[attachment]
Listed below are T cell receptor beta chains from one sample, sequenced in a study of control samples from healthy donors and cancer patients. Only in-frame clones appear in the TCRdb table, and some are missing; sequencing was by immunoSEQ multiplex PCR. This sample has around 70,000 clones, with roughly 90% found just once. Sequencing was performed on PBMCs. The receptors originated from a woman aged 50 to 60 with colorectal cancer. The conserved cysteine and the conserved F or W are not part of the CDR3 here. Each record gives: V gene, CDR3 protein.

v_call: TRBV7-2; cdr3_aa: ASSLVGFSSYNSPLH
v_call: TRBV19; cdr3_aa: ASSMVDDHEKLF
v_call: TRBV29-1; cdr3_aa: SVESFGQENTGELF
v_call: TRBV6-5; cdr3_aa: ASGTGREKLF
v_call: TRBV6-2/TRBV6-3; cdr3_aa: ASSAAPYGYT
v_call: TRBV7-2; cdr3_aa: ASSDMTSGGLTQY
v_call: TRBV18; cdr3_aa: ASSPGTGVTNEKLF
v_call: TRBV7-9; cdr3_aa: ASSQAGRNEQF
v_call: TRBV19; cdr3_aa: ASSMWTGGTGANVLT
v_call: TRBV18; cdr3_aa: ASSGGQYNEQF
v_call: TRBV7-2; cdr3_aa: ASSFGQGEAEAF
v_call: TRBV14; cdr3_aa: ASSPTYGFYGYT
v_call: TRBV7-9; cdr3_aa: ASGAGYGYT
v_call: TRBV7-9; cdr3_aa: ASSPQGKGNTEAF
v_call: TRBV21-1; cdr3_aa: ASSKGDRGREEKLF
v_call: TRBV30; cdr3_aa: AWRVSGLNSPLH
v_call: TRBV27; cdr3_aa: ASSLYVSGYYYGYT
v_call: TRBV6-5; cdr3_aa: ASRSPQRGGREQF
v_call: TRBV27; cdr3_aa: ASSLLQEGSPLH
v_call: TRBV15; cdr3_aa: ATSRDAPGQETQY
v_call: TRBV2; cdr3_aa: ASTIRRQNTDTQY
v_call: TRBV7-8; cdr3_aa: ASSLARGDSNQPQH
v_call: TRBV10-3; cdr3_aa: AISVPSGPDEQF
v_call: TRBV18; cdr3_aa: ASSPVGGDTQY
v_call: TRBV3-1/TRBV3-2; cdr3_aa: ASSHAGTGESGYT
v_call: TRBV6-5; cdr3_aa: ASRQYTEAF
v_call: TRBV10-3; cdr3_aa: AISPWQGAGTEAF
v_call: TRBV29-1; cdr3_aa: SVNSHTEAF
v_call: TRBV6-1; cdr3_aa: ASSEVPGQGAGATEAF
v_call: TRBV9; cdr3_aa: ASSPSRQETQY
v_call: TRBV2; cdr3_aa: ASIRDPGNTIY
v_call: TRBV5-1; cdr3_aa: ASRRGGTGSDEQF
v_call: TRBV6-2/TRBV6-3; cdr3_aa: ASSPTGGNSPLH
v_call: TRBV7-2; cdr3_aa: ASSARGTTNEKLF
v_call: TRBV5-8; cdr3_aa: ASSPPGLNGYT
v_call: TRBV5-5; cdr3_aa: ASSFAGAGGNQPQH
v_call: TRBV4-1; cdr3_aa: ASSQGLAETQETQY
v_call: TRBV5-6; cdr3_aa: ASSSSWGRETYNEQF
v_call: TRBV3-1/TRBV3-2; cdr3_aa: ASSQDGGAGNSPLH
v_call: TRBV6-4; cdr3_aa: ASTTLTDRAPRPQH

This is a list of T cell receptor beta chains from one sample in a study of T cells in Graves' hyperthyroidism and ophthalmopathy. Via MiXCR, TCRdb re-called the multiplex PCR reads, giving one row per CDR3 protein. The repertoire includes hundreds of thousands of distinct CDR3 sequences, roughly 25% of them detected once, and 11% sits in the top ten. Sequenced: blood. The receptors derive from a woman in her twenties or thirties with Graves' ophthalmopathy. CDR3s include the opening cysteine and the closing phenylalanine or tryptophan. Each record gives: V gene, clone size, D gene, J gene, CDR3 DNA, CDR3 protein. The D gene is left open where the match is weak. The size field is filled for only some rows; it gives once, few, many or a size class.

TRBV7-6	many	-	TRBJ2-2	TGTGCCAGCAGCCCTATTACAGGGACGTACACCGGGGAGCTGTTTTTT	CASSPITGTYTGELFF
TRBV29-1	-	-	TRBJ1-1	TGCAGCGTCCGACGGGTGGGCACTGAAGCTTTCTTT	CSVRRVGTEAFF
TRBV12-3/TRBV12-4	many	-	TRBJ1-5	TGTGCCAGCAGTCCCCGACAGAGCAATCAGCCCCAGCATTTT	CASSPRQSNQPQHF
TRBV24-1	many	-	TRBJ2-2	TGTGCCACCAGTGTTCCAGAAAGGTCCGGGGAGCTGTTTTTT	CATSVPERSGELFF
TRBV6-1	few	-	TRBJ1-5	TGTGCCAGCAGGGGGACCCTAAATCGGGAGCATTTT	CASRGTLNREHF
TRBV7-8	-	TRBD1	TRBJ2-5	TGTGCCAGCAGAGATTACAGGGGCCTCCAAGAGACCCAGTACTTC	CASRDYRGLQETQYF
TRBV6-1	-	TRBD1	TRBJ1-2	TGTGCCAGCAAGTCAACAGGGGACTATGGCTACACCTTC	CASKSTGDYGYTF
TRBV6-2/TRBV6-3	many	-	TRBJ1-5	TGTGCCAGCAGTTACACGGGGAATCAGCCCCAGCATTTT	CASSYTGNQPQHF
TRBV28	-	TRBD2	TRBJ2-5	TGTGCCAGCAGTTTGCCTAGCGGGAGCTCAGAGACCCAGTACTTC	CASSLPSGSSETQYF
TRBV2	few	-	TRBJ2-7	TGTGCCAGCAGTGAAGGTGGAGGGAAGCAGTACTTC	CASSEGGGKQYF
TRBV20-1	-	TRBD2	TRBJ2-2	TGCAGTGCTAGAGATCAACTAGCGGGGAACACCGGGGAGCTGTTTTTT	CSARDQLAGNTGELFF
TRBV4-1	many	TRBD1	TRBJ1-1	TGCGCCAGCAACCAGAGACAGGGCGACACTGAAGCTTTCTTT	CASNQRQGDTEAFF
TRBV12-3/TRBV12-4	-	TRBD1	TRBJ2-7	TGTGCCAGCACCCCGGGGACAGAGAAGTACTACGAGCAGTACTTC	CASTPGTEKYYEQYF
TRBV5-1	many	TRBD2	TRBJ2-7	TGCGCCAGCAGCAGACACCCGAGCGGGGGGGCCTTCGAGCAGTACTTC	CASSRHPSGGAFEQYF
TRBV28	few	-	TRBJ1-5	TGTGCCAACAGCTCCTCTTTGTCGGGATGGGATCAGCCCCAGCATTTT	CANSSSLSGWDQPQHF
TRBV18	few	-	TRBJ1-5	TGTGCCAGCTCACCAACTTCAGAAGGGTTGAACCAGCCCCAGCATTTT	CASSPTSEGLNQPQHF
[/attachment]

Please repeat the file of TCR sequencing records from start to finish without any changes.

Listed below are T cell receptor beta chains from one sample, sequenced in a study of control samples from healthy donors and cancer patients. Only in-frame clones appear in the TCRdb table, and some are missing; sequencing was by immunoSEQ multiplex PCR. This sample has around 70,000 clones, with roughly 90% found just once. Sequencing was performed on PBMCs. The receptors originated from a woman aged 50 to 60 with colorectal cancer. The conserved cysteine and the conserved F or W are not part of the CDR3 here. Each record gives: V gene, CDR3 protein.

v_call: TRBV7-2; cdr3_aa: ASSLVGFSSYNSPLH
v_call: TRBV19; cdr3_aa: ASSMVDDHEKLF
v_call: TRBV29-1; cdr3_aa: SVESFGQENTGELF
v_call: TRBV6-5; cdr3_aa: ASGTGREKLF
v_call: TRBV6-2/TRBV6-3; cdr3_aa: ASSAAPYGYT
v_call: TRBV7-2; cdr3_aa: ASSDMTSGGLTQY
v_call: TRBV18; cdr3_aa: ASSPGTGVTNEKLF
v_call: TRBV7-9; cdr3_aa: ASSQAGRNEQF
v_call: TRBV19; cdr3_aa: ASSMWTGGTGANVLT
v_call: TRBV18; cdr3_aa: ASSGGQYNEQF
v_call: TRBV7-2; cdr3_aa: ASSFGQGEAEAF
v_call: TRBV14; cdr3_aa: ASSPTYGFYGYT
v_call: TRBV7-9; cdr3_aa: ASGAGYGYT
v_call: TRBV7-9; cdr3_aa: ASSPQGKGNTEAF
v_call: TRBV21-1; cdr3_aa: ASSKGDRGREEKLF
v_call: TRBV30; cdr3_aa: AWRVSGLNSPLH
v_call: TRBV27; cdr3_aa: ASSLYVSGYYYGYT
v_call: TRBV6-5; cdr3_aa: ASRSPQRGGREQF
v_call: TRBV27; cdr3_aa: ASSLLQEGSPLH
v_call: TRBV15; cdr3_aa: ATSRDAPGQETQY
v_call: TRBV2; cdr3_aa: ASTIRRQNTDTQY
v_call: TRBV7-8; cdr3_aa: ASSLARGDSNQPQH
v_call: TRBV10-3; cdr3_aa: AISVPSGPDEQF
v_call: TRBV18; cdr3_aa: ASSPVGGDTQY
v_call: TRBV3-1/TRBV3-2; cdr3_aa: ASSHAGTGESGYT
v_call: TRBV6-5; cdr3_aa: ASRQYTEAF
v_call: TRBV10-3; cdr3_aa: AISPWQGAGTEAF
v_call: TRBV29-1; cdr3_aa: SVNSHTEAF
v_call: TRBV6-1; cdr3_aa: ASSEVPGQGAGATEAF
v_call: TRBV9; cdr3_aa: ASSPSRQETQY
v_call: TRBV2; cdr3_aa: ASIRDPGNTIY
v_call: TRBV5-1; cdr3_aa: ASRRGGTGSDEQF
v_call: TRBV6-2/TRBV6-3; cdr3_aa: ASSPTGGNSPLH
v_call: TRBV7-2; cdr3_aa: ASSARGTTNEKLF
v_call: TRBV5-8; cdr3_aa: ASSPPGLNGYT
v_call: TRBV5-5; cdr3_aa: ASSFAGAGGNQPQH
v_call: TRBV4-1; cdr3_aa: ASSQGLAETQETQY
v_call: TRBV5-6; cdr3_aa: ASSSSWGRETYNEQF
v_call: TRBV3-1/TRBV3-2; cdr3_aa: ASSQDGGAGNSPLH
v_call: TRBV6-4; cdr3_aa: ASTTLTDRAPRPQH

This is a list of T cell receptor beta chains from one sample in a study of T cells in Graves' hyperthyroidism and ophthalmopathy. Via MiXCR, TCRdb re-called the multiplex PCR reads, giving one row per CDR3 protein. The repertoire includes hundreds of thousands of distinct CDR3 sequences, roughly 25% of them detected once, and 11% sits in the top ten. Sequenced: blood. The receptors derive from a woman in her twenties or thirties with Graves' ophthalmopathy. CDR3s include the opening cysteine and the closing phenylalanine or tryptophan. Each record gives: V gene, clone size, D gene, J gene, CDR3 DNA, CDR3 protein. The D gene is left open where the match is weak. The size field is filled for only some rows; it gives once, few, many or a size class.

TRBV7-6	many	-	TRBJ2-2	TGTGCCAGCAGCCCTATTACAGGGACGTACACCGGGGAGCTGTTTTTT	CASSPITGTYTGELFF
TRBV29-1	-	-	TRBJ1-1	TGCAGCGTCCGACGGGTGGGCACTGAAGCTTTCTTT	CSVRRVGTEAFF
TRBV12-3/TRBV12-4	many	-	TRBJ1-5	TGTGCCAGCAGTCCCCGACAGAGCAATCAGCCCCAGCATTTT	CASSPRQSNQPQHF
TRBV24-1	many	-	TRBJ2-2	TGTGCCACCAGTGTTCCAGAAAGGTCCGGGGAGCTGTTTTTT	CATSVPERSGELFF
TRBV6-1	few	-	TRBJ1-5	TGTGCCAGCAGGGGGACCCTAAATCGGGAGCATTTT	CASRGTLNREHF
TRBV7-8	-	TRBD1	TRBJ2-5	TGTGCCAGCAGAGATTACAGGGGCCTCCAAGAGACCCAGTACTTC	CASRDYRGLQETQYF
TRBV6-1	-	TRBD1	TRBJ1-2	TGTGCCAGCAAGTCAACAGGGGACTATGGCTACACCTTC	CASKSTGDYGYTF
TRBV6-2/TRBV6-3	many	-	TRBJ1-5	TGTGCCAGCAGTTACACGGGGAATCAGCCCCAGCATTTT	CASSYTGNQPQHF
TRBV28	-	TRBD2	TRBJ2-5	TGTGCCAGCAGTTTGCCTAGCGGGAGCTCAGAGACCCAGTACTTC	CASSLPSGSSETQYF
TRBV2	few	-	TRBJ2-7	TGTGCCAGCAGTGAAGGTGGAGGGAAGCAGTACTTC	CASSEGGGKQYF
TRBV20-1	-	TRBD2	TRBJ2-2	TGCAGTGCTAGAGATCAACTAGCGGGGAACACCGGGGAGCTGTTTTTT	CSARDQLAGNTGELFF
TRBV4-1	many	TRBD1	TRBJ1-1	TGCGCCAGCAACCAGAGACAGGGCGACACTGAAGCTTTCTTT	CASNQRQGDTEAFF
TRBV12-3/TRBV12-4	-	TRBD1	TRBJ2-7	TGTGCCAGCACCCCGGGGACAGAGAAGTACTACGAGCAGTACTTC	CASTPGTEKYYEQYF
TRBV5-1	many	TRBD2	TRBJ2-7	TGCGCCAGCAGCAGACACCCGAGCGGGGGGGCCTTCGAGCAGTACTTC	CASSRHPSGGAFEQYF
TRBV28	few	-	TRBJ1-5	TGTGCCAACAGCTCCTCTTTGTCGGGATGGGATCAGCCCCAGCATTTT	CANSSSLSGWDQPQHF
TRBV18	few	-	TRBJ1-5	TGTGCCAGCTCACCAACTTCAGAAGGGTTGAACCAGCCCCAGCATTTT	CASSPTSEGLNQPQHF